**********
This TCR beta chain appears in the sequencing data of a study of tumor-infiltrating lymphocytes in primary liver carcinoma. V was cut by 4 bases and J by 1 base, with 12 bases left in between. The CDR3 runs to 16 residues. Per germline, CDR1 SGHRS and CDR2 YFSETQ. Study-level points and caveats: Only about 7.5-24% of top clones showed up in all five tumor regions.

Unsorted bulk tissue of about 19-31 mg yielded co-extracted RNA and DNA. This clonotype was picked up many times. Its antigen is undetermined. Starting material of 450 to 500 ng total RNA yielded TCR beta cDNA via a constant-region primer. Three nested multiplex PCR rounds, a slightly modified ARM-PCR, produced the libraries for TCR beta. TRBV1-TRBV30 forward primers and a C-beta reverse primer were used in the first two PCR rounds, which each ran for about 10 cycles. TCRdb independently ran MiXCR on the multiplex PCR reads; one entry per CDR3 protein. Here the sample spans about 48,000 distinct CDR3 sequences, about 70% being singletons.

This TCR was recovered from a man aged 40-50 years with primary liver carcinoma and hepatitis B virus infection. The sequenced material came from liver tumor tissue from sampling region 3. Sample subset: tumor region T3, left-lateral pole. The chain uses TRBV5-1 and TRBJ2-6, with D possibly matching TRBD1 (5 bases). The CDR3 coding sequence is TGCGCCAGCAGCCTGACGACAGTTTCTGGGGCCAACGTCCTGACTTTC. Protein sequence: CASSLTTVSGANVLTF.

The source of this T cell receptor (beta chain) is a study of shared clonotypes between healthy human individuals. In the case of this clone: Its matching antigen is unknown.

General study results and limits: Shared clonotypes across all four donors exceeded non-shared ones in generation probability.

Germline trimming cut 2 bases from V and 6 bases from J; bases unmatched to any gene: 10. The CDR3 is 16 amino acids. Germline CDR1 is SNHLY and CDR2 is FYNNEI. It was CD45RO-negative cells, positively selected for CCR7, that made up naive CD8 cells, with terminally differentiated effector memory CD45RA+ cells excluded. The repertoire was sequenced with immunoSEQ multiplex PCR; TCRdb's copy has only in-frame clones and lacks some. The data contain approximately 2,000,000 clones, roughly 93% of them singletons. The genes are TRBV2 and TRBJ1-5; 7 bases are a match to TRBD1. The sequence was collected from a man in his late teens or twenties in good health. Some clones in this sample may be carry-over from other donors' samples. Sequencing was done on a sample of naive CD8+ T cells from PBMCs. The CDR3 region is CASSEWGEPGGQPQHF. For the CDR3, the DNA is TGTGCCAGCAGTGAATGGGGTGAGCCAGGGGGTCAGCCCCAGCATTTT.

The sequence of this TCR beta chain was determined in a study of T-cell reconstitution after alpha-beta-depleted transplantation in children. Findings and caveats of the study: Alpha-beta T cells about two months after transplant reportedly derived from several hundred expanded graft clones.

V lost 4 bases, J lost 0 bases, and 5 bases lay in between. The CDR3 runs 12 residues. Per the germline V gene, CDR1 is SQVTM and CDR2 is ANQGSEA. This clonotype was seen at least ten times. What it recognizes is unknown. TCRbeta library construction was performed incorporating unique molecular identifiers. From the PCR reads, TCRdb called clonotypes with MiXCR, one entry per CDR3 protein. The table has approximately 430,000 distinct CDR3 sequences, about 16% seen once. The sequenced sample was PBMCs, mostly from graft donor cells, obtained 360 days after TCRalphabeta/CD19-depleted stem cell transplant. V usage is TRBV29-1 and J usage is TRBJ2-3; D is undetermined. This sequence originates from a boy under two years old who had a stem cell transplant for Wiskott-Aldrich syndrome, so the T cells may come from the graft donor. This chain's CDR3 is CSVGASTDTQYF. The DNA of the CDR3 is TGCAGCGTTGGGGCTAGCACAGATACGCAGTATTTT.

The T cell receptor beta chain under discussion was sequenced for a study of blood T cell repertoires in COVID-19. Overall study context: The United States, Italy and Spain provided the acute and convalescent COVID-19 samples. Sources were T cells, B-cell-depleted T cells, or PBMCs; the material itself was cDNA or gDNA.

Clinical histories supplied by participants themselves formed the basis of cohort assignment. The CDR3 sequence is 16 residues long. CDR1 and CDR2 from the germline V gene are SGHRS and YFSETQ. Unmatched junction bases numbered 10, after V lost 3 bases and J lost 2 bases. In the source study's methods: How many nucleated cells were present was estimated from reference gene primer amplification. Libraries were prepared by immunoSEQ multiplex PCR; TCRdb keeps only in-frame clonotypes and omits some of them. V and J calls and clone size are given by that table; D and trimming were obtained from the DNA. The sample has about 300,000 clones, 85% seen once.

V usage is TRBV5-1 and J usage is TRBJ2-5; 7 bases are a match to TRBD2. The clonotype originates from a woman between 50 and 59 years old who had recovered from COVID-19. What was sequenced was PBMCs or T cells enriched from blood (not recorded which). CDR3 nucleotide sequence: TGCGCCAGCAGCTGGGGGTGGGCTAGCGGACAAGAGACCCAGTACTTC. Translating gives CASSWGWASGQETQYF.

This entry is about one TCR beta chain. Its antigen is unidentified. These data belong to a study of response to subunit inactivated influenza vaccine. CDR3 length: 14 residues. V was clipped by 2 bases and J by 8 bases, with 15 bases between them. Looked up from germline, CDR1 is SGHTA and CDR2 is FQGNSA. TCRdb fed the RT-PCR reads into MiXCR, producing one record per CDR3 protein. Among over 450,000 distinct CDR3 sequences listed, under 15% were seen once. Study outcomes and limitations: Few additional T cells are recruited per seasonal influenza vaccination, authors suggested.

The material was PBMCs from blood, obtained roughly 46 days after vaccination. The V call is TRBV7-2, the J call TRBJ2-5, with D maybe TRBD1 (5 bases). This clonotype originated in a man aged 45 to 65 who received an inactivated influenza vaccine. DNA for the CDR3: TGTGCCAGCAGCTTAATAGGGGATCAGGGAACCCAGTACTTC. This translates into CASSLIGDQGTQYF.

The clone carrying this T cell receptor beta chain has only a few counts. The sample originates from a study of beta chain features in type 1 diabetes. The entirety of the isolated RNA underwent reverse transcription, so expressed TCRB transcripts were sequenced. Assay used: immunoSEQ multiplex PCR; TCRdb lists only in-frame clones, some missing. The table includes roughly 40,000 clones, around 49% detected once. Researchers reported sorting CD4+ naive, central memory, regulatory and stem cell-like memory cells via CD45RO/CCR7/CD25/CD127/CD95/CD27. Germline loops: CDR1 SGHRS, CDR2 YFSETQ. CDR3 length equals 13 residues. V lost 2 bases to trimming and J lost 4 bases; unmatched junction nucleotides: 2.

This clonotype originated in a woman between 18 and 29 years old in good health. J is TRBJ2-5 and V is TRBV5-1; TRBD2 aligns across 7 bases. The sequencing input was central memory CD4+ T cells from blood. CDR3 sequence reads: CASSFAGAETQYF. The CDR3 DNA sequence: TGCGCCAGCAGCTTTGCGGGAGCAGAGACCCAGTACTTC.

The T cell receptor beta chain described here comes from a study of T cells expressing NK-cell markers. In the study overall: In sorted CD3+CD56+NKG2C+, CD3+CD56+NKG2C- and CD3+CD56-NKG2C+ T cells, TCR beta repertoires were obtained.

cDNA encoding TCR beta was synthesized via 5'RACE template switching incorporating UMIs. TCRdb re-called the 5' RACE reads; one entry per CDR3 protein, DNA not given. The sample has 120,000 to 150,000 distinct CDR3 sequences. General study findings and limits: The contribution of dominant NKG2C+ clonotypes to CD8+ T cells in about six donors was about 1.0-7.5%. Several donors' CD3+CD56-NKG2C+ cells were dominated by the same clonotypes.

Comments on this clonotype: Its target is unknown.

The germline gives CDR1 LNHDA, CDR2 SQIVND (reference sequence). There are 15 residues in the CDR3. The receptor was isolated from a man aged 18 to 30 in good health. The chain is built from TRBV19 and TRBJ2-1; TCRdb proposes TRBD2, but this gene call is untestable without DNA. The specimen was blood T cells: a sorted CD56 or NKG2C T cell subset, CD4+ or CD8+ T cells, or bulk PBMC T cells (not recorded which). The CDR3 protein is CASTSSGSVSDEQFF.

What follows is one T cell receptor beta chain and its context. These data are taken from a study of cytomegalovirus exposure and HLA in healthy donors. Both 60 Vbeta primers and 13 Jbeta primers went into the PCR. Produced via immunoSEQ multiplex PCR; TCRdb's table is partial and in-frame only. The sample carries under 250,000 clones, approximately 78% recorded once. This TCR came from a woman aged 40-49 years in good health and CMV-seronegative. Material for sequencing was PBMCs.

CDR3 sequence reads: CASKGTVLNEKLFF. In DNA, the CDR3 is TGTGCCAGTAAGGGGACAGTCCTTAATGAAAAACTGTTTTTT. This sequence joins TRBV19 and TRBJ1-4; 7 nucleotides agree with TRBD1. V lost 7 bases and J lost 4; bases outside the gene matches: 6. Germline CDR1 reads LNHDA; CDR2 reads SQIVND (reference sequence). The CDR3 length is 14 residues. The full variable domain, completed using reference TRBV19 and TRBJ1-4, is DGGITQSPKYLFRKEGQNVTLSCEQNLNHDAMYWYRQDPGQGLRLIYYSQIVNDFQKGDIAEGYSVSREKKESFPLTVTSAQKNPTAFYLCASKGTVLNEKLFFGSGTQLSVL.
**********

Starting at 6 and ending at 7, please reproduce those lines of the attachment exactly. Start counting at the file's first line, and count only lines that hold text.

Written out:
Germline trimming cut 2 bases from V and 6 bases from J; bases unmatched to any gene: 10. The CDR3 is 16 amino acids. Germline CDR1 is SNHLY and CDR2 is FYNNEI. It was CD45RO-negative cells, positively selected for CCR7, that made up naive CD8 cells, with terminally differentiated effector memory CD45RA+ cells excluded. The repertoire was sequenced with immunoSEQ multiplex PCR; TCRdb's copy has only in-frame clones and lacks some. The data contain approximately 2,000,000 clones, roughly 93% of them singletons. The genes are TRBV2 and TRBJ1-5; 7 bases are a match to TRBD1. The sequence was collected from a man in his late teens or twenties in good health. Some clones in this sample may be carry-over from other donors' samples. Sequencing was done on a sample of naive CD8+ T cells from PBMCs. The CDR3 region is CASSEWGEPGGQPQHF. For the CDR3, the DNA is TGTGCCAGCAGTGAATGGGGTGAGCCAGGGGGTCAGCCCCAGCATTTT.

The sequence of this TCR beta chain was determined in a study of T-cell reconstitution after alpha-beta-depleted transplantation in children. Findings and caveats of the study: Alpha-beta T cells about two months after transplant reportedly derived from several hundred expanded graft clones.